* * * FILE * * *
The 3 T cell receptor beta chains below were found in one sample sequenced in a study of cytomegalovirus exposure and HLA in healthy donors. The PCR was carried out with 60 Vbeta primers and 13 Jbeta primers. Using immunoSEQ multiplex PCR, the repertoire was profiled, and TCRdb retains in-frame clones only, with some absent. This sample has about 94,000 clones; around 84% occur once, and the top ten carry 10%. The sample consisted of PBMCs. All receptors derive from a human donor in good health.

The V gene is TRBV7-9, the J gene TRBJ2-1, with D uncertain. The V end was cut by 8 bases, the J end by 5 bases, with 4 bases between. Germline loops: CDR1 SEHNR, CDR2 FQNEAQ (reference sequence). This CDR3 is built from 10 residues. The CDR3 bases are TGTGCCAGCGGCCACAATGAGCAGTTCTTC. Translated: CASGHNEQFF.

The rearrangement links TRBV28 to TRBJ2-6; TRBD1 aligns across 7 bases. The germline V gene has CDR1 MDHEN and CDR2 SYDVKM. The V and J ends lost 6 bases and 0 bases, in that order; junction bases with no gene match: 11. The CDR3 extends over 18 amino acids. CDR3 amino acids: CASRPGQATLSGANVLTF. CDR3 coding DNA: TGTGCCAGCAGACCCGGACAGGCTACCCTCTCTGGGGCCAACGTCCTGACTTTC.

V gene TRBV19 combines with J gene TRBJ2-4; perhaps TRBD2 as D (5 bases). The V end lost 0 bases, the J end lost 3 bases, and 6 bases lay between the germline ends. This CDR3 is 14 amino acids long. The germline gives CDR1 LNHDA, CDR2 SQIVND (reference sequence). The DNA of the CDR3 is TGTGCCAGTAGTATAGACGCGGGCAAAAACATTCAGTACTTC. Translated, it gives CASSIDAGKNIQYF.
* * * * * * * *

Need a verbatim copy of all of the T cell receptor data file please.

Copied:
The 3 T cell receptor beta chains below were found in one sample sequenced in a study of cytomegalovirus exposure and HLA in healthy donors. The PCR was carried out with 60 Vbeta primers and 13 Jbeta primers. Using immunoSEQ multiplex PCR, the repertoire was profiled, and TCRdb retains in-frame clones only, with some absent. This sample has about 94,000 clones; around 84% occur once, and the top ten carry 10%. The sample consisted of PBMCs. All receptors derive from a human donor in good health.

The V gene is TRBV7-9, the J gene TRBJ2-1, with D uncertain. The V end was cut by 8 bases, the J end by 5 bases, with 4 bases between. Germline loops: CDR1 SEHNR, CDR2 FQNEAQ (reference sequence). This CDR3 is built from 10 residues. The CDR3 bases are TGTGCCAGCGGCCACAATGAGCAGTTCTTC. Translated: CASGHNEQFF.

The rearrangement links TRBV28 to TRBJ2-6; TRBD1 aligns across 7 bases. The germline V gene has CDR1 MDHEN and CDR2 SYDVKM. The V and J ends lost 6 bases and 0 bases, in that order; junction bases with no gene match: 11. The CDR3 extends over 18 amino acids. CDR3 amino acids: CASRPGQATLSGANVLTF. CDR3 coding DNA: TGTGCCAGCAGACCCGGACAGGCTACCCTCTCTGGGGCCAACGTCCTGACTTTC.

V gene TRBV19 combines with J gene TRBJ2-4; perhaps TRBD2 as D (5 bases). The V end lost 0 bases, the J end lost 3 bases, and 6 bases lay between the germline ends. This CDR3 is 14 amino acids long. The germline gives CDR1 LNHDA, CDR2 SQIVND (reference sequence). The DNA of the CDR3 is TGTGCCAGTAGTATAGACGCGGGCAAAAACATTCAGTACTTC. Translated, it gives CASSIDAGKNIQYF.